x Abu Dhabi, UAETuesday 23 January 2018

US elections: Democrats find their voice

After a long Republican primary featuring endless attacks on President Obama and a Republican national convention portraying his administration as a failure, some Democrats had become a bit demoralized.

On Sunday, a few Democratic spokespeople sputtered and stammered answering the question, "Are we better off then we were four years ago?" At the opening session of the party's national convention, each successive speaker was more decisive than the last, answering resoundingly, "Hell, yes!"

Listening to Democrats last night it became clear that they have found their voice. After a long Republican primary featuring endless attacks on President Obama and a Republican national convention portraying his administration as a failure, some Democrats had become a bit demoralized.

They know that millions of Americans are still without work and that real difficulties remain. But last night they heard personal stories and political speeches establishing just how much has been done and just how committed President Obama is to completing the job.

By far the most compelling testimony of the night came from Michelle Obama. She delivered a personal and yet pointedly political address that wove together reflections on her and her husband's values with the political commitments that reflect those values. For many Democrats, Michelle sealed the deal and provided the inspiration and firepower needed to make this first night a success.

For those who thought that Democrats might have difficulty getting back the energy they had in 2008, last night told a different story.

Earlier in the day, another group of Democrats also found their energy as Arab Americans and Jewish Americans co-hosted a panel discussion on how American leadership was needed to advance Israeli-Palestinian peace. The discussion's sponsors were my Arab American Institute, and J Street, a Jewish peace organization. Members of Congress and delegates to the convention attended the event.

The discussion was thoughtful and provocative. But more than that, for me, the discussion served as vindication.

At the 1988 Democratic Convention in Atlanta, we had challenged the party to have just such a conversation on Israeli-Palestinian peace. We had enough votes to force a debate on a plank we sought to enter into the party platform and we wanted the right it discuss it at the convention.

In hindsight, our platform plank was a rather benign statement calling for "mutual recognition, territorial compromise, and self-determination for both Israelis and Palestinians". But to those in charge of that year's convention what we proposed was dynamite. They did everything they could to stop us from exercising our right to discuss our amendment from the convention podium. I was told, "Zogby, you will destroy the party" and "You will never have a place in this party again".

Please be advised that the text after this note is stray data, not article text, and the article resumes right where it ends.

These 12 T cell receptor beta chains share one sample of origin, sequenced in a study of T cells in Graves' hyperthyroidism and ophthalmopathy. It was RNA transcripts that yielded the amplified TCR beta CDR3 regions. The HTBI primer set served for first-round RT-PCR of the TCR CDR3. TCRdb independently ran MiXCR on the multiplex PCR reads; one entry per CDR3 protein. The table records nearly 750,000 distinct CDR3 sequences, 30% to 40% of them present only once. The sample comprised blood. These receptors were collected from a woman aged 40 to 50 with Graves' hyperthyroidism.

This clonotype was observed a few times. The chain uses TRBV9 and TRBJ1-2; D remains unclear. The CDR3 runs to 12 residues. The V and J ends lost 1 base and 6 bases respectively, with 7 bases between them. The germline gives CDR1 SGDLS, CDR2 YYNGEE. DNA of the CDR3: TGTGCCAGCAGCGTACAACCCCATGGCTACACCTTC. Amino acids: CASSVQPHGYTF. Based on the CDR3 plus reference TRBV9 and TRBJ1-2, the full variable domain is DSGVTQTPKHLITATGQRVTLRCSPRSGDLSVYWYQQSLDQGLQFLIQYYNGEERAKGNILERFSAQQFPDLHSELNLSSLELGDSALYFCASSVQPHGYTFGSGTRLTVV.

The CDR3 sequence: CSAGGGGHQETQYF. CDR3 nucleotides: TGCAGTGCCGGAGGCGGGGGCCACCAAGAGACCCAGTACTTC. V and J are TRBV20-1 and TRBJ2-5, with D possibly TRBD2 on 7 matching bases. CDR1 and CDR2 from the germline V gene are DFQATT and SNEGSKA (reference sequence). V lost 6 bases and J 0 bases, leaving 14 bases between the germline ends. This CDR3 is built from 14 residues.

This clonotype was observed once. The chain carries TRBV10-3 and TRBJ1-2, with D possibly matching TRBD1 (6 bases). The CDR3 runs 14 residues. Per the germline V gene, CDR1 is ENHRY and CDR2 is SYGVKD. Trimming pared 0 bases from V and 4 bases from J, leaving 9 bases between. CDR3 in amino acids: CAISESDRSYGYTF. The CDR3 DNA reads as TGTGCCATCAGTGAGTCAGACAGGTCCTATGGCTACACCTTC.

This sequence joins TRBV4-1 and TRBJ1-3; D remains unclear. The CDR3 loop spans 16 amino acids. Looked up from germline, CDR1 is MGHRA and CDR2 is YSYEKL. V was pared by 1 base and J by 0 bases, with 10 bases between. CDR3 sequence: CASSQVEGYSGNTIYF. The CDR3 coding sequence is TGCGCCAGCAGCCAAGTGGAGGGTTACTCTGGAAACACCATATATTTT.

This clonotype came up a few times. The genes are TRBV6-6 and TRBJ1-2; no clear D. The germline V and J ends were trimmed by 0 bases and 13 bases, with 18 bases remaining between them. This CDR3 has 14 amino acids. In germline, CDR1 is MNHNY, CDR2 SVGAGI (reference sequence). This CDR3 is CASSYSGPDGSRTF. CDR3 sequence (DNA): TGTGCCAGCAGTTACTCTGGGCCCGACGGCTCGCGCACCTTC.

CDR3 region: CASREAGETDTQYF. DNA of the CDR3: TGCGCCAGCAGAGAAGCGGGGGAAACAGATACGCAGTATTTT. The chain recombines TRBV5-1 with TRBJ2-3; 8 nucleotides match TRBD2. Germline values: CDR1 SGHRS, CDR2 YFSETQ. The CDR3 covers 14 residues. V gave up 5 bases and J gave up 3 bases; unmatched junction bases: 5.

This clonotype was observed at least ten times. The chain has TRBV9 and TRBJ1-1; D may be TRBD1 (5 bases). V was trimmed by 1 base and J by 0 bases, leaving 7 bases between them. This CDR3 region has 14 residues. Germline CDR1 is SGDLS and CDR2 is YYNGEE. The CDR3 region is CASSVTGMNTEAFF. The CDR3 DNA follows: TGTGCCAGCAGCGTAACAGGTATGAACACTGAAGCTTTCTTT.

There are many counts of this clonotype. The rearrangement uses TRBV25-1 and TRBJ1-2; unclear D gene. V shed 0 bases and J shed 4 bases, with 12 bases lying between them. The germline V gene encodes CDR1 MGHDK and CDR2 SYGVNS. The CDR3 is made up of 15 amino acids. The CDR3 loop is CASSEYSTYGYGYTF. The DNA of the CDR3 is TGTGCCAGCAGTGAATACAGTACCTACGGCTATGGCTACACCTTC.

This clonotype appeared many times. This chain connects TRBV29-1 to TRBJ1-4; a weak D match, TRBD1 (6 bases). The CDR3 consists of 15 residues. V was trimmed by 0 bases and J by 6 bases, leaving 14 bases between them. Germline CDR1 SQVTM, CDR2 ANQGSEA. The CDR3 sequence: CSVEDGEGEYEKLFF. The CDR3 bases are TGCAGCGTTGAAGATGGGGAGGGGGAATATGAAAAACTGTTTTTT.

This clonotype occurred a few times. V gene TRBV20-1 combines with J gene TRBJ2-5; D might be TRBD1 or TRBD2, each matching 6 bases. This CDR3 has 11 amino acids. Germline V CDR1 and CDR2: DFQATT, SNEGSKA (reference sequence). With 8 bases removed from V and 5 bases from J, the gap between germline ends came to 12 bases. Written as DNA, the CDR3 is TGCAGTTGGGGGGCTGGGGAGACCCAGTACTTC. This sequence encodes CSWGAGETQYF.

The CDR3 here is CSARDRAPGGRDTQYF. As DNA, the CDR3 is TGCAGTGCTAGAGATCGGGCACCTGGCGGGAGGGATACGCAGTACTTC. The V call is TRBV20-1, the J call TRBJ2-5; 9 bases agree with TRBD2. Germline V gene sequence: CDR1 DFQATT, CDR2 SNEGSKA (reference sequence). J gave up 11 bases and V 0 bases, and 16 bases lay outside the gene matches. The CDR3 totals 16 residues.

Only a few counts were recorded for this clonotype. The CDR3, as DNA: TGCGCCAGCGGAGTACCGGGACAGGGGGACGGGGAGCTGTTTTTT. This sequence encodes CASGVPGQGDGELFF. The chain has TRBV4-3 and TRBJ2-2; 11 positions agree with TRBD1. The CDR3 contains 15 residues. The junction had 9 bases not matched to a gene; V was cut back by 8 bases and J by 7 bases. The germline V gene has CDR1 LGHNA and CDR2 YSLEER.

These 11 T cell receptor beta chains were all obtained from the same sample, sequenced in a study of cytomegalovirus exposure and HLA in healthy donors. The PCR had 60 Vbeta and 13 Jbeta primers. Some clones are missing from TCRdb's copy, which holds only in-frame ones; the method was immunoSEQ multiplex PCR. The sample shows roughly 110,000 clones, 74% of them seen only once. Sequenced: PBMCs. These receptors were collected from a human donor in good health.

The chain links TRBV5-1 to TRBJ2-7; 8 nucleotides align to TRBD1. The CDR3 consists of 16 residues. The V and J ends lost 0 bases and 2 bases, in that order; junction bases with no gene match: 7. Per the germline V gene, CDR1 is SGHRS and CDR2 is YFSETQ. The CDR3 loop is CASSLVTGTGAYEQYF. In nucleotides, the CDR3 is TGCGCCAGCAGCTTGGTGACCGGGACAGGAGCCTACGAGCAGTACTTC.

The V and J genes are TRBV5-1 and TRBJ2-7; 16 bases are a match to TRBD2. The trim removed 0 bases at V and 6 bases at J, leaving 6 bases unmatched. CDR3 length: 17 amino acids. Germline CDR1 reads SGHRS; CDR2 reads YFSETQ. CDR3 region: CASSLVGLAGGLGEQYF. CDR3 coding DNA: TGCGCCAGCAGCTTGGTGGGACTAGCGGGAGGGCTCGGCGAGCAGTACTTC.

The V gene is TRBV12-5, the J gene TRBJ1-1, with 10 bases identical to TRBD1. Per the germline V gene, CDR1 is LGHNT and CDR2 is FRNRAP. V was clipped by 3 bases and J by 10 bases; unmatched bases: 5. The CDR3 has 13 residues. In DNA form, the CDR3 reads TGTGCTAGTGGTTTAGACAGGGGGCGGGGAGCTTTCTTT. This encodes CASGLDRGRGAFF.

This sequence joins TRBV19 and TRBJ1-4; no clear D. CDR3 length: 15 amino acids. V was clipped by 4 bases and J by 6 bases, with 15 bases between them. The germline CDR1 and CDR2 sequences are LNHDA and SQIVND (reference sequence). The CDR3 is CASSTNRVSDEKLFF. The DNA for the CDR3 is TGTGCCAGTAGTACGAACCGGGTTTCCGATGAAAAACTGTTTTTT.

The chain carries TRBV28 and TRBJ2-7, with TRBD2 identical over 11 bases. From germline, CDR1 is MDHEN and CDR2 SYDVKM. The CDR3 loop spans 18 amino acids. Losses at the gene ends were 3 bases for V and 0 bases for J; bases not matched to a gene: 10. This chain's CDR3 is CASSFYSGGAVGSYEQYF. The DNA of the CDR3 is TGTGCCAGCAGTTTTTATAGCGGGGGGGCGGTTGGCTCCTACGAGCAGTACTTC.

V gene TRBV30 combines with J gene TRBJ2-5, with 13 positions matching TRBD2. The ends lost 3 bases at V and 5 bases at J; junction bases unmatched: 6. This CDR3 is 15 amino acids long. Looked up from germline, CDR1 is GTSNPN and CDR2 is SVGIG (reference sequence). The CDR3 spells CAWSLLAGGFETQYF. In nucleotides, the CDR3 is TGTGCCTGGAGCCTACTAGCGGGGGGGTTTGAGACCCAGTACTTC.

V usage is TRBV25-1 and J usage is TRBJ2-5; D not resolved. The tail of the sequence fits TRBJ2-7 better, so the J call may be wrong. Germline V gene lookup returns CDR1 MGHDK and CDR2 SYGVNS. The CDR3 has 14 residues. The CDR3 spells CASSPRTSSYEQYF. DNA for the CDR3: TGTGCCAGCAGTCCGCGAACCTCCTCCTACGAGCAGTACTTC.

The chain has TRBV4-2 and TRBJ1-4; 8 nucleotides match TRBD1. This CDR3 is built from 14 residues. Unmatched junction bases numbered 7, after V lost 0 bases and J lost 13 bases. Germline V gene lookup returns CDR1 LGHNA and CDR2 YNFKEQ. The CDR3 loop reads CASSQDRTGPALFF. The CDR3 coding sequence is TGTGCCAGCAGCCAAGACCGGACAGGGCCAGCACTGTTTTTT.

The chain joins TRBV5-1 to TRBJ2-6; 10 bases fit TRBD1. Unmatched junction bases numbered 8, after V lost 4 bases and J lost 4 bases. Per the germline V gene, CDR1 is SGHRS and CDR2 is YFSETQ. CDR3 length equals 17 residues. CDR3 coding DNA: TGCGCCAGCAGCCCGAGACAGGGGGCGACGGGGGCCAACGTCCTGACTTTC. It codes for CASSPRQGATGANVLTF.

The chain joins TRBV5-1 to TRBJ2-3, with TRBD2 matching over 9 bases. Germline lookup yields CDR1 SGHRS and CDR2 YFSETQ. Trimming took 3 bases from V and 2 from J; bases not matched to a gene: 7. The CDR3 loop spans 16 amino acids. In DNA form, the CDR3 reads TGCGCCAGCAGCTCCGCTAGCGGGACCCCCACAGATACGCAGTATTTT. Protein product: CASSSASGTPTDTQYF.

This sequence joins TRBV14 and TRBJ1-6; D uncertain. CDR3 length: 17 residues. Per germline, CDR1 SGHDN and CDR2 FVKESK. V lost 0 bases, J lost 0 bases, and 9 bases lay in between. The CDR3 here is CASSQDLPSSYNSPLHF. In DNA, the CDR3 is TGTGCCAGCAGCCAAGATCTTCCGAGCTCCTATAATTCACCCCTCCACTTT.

But we would not surrender our right to "break the deadly silence" as we called it and went forward with the debate and a massive floor demonstration in support of our policy statement. The hysteria, of course, was unfounded. The party survived and I and many other Arab Americans serve in party leadership roles on national and state levels.

Even back then we knew that the majority of Americans agreed with our position and we knew that most American Jews did as well. The day after our debate the New York Times carried a story with the title "Arab versus Jew at the Democratic Convention".

I found this humorous because while we had almost 50 Arab American delegates supporting our plank, there were a few hundred American Jews supporting it. In later years we were able to poll in our two communities and demonstrate that both Arab Americans and American Jews want a balanced and just solution to the Israeli-Palestinian conflict.

Our polling of American public opinion also establishes that a solid majority of Americans believe the Israelis and Palestinians deserve equal rights. Those who oppose a balanced American approach to resolving the conflict are in the minority. They do not represent mainstream American opinion. Nor do they represent the majority of American Jews. And as our polling shows, they most certainly do not represent the attitudes of most Democrats.

And so our partnership with J Street and the very fact that we were able to host yesterday's standing room-only event sent a clear message to the party and the country. Our communities may not agree on everything, but we agree on the need to challenge our party to have this discussion about the urgency for American leadership to help end the moral outrage of continued occupation. We also make it clear that we will support a president who makes tough choices and presses for a solution that recognizes and reconciles Israeli and Palestinian needs and aspirations.

Twenty-four years after Atlanta our efforts continue making it clear that we will not settle for silence or inaction. That, for me, was a big story from yesterday's convention.

James Zogby is president of the Arab American Institute (www.aaiusa.org and Twitter at @aaiusa)